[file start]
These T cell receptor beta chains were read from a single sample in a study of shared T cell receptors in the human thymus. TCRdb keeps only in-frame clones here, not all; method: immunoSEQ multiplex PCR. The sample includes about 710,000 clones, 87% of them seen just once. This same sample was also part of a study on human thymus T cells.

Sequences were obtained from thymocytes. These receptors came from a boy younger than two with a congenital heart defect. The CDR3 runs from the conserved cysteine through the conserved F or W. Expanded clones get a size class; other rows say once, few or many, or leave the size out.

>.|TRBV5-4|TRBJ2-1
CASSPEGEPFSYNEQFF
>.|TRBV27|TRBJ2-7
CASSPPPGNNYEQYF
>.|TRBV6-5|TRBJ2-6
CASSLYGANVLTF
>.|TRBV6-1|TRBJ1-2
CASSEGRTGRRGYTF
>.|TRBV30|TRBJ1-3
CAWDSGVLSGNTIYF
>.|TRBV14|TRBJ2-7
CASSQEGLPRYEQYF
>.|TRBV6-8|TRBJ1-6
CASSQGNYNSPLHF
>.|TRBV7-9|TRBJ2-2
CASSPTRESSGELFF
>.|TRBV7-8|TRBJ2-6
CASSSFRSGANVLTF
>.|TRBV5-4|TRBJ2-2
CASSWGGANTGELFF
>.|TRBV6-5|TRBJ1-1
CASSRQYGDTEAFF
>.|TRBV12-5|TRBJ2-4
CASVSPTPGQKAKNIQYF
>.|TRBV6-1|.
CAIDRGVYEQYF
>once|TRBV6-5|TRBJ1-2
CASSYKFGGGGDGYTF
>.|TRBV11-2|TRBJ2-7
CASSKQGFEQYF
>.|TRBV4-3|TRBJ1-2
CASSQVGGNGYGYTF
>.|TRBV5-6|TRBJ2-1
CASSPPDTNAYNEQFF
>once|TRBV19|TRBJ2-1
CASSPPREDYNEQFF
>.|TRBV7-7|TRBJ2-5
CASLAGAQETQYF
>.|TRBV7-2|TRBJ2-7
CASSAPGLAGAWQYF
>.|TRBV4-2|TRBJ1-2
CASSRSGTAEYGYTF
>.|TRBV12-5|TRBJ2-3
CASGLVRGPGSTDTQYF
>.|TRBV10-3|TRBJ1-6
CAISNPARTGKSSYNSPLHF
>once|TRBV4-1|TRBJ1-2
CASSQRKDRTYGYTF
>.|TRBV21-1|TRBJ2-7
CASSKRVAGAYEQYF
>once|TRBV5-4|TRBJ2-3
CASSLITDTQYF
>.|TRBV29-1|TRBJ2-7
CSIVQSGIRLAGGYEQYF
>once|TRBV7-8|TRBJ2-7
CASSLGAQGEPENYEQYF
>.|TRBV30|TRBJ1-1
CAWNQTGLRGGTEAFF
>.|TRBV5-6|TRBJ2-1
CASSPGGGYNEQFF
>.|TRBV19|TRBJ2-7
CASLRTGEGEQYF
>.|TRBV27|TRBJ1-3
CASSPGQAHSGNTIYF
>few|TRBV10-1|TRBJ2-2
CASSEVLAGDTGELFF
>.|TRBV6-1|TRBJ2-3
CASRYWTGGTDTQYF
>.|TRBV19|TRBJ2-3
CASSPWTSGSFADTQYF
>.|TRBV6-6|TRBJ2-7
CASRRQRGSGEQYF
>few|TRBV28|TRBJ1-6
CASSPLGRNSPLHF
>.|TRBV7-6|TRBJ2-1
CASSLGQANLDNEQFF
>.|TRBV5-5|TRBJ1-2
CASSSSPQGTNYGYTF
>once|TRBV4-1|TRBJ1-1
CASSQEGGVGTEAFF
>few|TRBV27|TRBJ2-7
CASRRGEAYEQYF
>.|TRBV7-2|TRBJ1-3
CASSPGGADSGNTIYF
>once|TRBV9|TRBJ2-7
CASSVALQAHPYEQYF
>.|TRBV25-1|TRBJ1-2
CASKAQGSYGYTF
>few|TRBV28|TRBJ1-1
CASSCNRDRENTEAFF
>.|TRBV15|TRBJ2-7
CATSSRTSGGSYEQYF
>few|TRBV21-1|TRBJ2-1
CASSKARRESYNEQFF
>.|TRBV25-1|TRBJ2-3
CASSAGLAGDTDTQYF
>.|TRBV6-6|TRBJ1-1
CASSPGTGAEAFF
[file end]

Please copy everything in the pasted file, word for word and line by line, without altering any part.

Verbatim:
These T cell receptor beta chains were read from a single sample in a study of shared T cell receptors in the human thymus. TCRdb keeps only in-frame clones here, not all; method: immunoSEQ multiplex PCR. The sample includes about 710,000 clones, 87% of them seen just once. This same sample was also part of a study on human thymus T cells.

Sequences were obtained from thymocytes. These receptors came from a boy younger than two with a congenital heart defect. The CDR3 runs from the conserved cysteine through the conserved F or W. Expanded clones get a size class; other rows say once, few or many, or leave the size out.

>.|TRBV5-4|TRBJ2-1
CASSPEGEPFSYNEQFF
>.|TRBV27|TRBJ2-7
CASSPPPGNNYEQYF
>.|TRBV6-5|TRBJ2-6
CASSLYGANVLTF
>.|TRBV6-1|TRBJ1-2
CASSEGRTGRRGYTF
>.|TRBV30|TRBJ1-3
CAWDSGVLSGNTIYF
>.|TRBV14|TRBJ2-7
CASSQEGLPRYEQYF
>.|TRBV6-8|TRBJ1-6
CASSQGNYNSPLHF
>.|TRBV7-9|TRBJ2-2
CASSPTRESSGELFF
>.|TRBV7-8|TRBJ2-6
CASSSFRSGANVLTF
>.|TRBV5-4|TRBJ2-2
CASSWGGANTGELFF
>.|TRBV6-5|TRBJ1-1
CASSRQYGDTEAFF
>.|TRBV12-5|TRBJ2-4
CASVSPTPGQKAKNIQYF
>.|TRBV6-1|.
CAIDRGVYEQYF
>once|TRBV6-5|TRBJ1-2
CASSYKFGGGGDGYTF
>.|TRBV11-2|TRBJ2-7
CASSKQGFEQYF
>.|TRBV4-3|TRBJ1-2
CASSQVGGNGYGYTF
>.|TRBV5-6|TRBJ2-1
CASSPPDTNAYNEQFF
>once|TRBV19|TRBJ2-1
CASSPPREDYNEQFF
>.|TRBV7-7|TRBJ2-5
CASLAGAQETQYF
>.|TRBV7-2|TRBJ2-7
CASSAPGLAGAWQYF
>.|TRBV4-2|TRBJ1-2
CASSRSGTAEYGYTF
>.|TRBV12-5|TRBJ2-3
CASGLVRGPGSTDTQYF
>.|TRBV10-3|TRBJ1-6
CAISNPARTGKSSYNSPLHF
>once|TRBV4-1|TRBJ1-2
CASSQRKDRTYGYTF
>.|TRBV21-1|TRBJ2-7
CASSKRVAGAYEQYF
>once|TRBV5-4|TRBJ2-3
CASSLITDTQYF
>.|TRBV29-1|TRBJ2-7
CSIVQSGIRLAGGYEQYF
>once|TRBV7-8|TRBJ2-7
CASSLGAQGEPENYEQYF
>.|TRBV30|TRBJ1-1
CAWNQTGLRGGTEAFF
>.|TRBV5-6|TRBJ2-1
CASSPGGGYNEQFF
>.|TRBV19|TRBJ2-7
CASLRTGEGEQYF
>.|TRBV27|TRBJ1-3
CASSPGQAHSGNTIYF
>few|TRBV10-1|TRBJ2-2
CASSEVLAGDTGELFF
>.|TRBV6-1|TRBJ2-3
CASRYWTGGTDTQYF
>.|TRBV19|TRBJ2-3
CASSPWTSGSFADTQYF
>.|TRBV6-6|TRBJ2-7
CASRRQRGSGEQYF
>few|TRBV28|TRBJ1-6
CASSPLGRNSPLHF
>.|TRBV7-6|TRBJ2-1
CASSLGQANLDNEQFF
>.|TRBV5-5|TRBJ1-2
CASSSSPQGTNYGYTF
>once|TRBV4-1|TRBJ1-1
CASSQEGGVGTEAFF
>few|TRBV27|TRBJ2-7
CASRRGEAYEQYF
>.|TRBV7-2|TRBJ1-3
CASSPGGADSGNTIYF
>once|TRBV9|TRBJ2-7
CASSVALQAHPYEQYF
>.|TRBV25-1|TRBJ1-2
CASKAQGSYGYTF
>few|TRBV28|TRBJ1-1
CASSCNRDRENTEAFF
>.|TRBV15|TRBJ2-7
CATSSRTSGGSYEQYF
>few|TRBV21-1|TRBJ2-1
CASSKARRESYNEQFF
>.|TRBV25-1|TRBJ2-3
CASSAGLAGDTDTQYF
>.|TRBV6-6|TRBJ1-1
CASSPGTGAEAFF